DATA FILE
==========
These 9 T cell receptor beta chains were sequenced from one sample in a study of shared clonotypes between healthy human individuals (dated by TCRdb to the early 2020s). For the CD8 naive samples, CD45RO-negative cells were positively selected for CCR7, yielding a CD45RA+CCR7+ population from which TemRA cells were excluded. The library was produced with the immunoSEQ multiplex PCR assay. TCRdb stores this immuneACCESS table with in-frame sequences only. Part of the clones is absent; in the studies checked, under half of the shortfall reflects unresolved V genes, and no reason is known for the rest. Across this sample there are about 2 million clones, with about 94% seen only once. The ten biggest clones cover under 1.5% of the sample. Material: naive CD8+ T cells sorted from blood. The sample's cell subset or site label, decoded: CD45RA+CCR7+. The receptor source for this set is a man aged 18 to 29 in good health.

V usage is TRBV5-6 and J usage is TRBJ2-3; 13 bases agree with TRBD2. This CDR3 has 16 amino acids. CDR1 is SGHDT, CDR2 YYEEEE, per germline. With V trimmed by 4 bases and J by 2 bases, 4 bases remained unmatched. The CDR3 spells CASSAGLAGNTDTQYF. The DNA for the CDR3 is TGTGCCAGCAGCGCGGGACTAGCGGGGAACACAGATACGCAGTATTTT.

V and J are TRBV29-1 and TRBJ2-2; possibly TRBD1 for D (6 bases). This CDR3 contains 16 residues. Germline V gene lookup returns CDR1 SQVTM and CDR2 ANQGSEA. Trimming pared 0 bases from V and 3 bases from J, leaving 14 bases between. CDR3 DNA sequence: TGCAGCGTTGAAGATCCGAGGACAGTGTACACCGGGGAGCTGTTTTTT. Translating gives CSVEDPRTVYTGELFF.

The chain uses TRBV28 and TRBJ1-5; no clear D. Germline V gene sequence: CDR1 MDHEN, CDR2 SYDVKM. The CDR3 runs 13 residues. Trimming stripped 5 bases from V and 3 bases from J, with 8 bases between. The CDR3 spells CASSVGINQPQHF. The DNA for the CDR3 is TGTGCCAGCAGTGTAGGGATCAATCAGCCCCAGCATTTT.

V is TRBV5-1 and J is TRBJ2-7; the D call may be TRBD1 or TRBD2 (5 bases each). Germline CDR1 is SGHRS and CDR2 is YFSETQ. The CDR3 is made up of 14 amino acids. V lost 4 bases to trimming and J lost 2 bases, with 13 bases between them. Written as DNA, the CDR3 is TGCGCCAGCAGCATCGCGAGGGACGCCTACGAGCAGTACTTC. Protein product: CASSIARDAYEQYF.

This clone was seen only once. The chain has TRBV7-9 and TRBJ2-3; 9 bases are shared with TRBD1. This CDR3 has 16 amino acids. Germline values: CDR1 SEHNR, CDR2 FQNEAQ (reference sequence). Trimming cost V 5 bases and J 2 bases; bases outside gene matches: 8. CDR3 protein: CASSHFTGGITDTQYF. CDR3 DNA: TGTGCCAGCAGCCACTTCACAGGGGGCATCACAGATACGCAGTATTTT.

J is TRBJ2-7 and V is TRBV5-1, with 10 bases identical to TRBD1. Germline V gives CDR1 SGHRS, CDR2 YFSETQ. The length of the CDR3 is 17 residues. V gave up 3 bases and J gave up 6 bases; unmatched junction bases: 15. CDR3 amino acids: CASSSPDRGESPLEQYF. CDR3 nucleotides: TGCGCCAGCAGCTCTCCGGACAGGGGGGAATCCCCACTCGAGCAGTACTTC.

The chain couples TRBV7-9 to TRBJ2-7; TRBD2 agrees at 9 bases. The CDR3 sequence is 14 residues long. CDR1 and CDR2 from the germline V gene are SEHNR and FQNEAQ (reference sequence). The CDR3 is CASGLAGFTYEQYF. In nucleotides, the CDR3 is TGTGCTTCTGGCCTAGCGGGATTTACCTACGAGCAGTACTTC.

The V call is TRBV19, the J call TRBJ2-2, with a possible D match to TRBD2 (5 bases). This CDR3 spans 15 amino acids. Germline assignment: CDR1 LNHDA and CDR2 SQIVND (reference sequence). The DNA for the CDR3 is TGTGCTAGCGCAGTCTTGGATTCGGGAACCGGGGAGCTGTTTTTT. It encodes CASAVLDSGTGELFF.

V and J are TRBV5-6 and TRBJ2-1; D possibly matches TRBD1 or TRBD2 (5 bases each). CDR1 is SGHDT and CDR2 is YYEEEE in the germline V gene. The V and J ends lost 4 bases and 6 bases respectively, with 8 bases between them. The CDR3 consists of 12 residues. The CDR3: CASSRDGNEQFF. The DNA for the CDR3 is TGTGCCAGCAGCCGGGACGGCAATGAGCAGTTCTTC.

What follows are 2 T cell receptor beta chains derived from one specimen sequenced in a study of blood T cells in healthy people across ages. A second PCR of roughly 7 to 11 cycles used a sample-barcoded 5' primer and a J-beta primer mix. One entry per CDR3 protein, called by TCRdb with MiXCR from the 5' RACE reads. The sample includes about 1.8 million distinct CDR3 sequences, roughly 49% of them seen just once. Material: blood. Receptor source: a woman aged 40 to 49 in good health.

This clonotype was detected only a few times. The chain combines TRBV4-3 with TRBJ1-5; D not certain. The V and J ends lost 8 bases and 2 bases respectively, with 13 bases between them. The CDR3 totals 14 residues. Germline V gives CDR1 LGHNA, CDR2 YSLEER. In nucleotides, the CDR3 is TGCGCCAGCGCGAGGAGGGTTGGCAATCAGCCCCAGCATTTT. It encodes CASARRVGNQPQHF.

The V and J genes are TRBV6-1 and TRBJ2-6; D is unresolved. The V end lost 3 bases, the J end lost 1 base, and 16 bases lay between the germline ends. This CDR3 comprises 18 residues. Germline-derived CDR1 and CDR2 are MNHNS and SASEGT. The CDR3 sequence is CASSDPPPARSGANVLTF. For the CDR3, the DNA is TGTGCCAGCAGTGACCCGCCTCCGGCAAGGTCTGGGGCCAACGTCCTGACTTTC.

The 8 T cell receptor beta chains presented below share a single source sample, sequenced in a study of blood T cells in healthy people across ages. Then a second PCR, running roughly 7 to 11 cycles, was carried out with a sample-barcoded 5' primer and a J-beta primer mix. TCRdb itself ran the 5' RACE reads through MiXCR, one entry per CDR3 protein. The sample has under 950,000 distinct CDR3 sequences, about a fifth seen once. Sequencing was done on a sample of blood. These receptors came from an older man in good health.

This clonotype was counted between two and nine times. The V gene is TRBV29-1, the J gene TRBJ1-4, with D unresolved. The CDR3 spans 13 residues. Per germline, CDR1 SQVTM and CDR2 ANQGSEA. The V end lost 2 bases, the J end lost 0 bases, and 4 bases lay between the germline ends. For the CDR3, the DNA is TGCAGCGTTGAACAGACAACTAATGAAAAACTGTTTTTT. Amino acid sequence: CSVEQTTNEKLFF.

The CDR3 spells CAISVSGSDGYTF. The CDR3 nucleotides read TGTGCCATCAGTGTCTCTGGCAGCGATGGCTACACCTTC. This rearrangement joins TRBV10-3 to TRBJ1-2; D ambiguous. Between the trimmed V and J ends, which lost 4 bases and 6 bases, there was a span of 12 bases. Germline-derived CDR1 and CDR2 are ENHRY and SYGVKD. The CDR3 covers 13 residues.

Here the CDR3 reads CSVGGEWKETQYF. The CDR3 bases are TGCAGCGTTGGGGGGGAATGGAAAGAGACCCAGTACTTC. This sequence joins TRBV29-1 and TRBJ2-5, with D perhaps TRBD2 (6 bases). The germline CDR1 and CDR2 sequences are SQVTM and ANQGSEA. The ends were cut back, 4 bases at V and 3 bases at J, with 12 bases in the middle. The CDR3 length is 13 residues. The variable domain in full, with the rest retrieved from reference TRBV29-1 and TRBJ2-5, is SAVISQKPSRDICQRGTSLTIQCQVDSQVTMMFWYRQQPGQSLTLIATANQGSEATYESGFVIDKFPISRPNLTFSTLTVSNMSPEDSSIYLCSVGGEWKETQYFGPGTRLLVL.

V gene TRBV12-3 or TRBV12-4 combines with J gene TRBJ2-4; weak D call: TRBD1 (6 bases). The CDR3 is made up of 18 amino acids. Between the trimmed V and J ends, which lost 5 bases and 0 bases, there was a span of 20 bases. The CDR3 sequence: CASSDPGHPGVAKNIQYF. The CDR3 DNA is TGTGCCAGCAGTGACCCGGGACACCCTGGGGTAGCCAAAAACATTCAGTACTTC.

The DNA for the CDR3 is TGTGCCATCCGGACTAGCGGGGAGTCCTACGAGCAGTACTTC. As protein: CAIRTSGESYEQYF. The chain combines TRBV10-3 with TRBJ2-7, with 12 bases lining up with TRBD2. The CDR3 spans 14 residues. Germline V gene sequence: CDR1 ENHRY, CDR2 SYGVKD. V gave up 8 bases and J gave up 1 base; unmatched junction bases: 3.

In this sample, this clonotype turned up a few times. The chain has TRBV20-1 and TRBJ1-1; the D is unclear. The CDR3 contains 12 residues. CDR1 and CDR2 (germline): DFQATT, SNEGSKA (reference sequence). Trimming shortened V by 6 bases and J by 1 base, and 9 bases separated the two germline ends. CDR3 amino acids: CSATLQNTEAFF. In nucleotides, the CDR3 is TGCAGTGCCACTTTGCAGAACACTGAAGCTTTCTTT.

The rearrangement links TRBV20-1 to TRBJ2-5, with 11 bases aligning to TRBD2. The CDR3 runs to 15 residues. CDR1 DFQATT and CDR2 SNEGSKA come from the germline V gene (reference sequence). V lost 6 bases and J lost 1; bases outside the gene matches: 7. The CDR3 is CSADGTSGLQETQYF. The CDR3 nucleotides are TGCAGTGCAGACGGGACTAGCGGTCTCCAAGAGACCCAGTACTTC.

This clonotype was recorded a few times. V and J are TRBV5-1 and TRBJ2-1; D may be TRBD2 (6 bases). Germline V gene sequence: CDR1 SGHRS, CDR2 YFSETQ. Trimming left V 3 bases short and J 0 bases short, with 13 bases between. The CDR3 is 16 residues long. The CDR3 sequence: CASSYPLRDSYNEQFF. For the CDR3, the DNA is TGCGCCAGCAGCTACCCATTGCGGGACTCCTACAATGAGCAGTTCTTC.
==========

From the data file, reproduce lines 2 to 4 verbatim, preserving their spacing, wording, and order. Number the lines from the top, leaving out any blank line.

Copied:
V usage is TRBV5-6 and J usage is TRBJ2-3; 13 bases agree with TRBD2. This CDR3 has 16 amino acids. CDR1 is SGHDT, CDR2 YYEEEE, per germline. With V trimmed by 4 bases and J by 2 bases, 4 bases remained unmatched. The CDR3 spells CASSAGLAGNTDTQYF. The DNA for the CDR3 is TGTGCCAGCAGCGCGGGACTAGCGGGGAACACAGATACGCAGTATTTT.

V and J are TRBV29-1 and TRBJ2-2; possibly TRBD1 for D (6 bases). This CDR3 contains 16 residues. Germline V gene lookup returns CDR1 SQVTM and CDR2 ANQGSEA. Trimming pared 0 bases from V and 3 bases from J, leaving 14 bases between. CDR3 DNA sequence: TGCAGCGTTGAAGATCCGAGGACAGTGTACACCGGGGAGCTGTTTTTT. Translating gives CSVEDPRTVYTGELFF.

The chain uses TRBV28 and TRBJ1-5; no clear D. Germline V gene sequence: CDR1 MDHEN, CDR2 SYDVKM. The CDR3 runs 13 residues. Trimming stripped 5 bases from V and 3 bases from J, with 8 bases between. The CDR3 spells CASSVGINQPQHF. The DNA for the CDR3 is TGTGCCAGCAGTGTAGGGATCAATCAGCCCCAGCATTTT.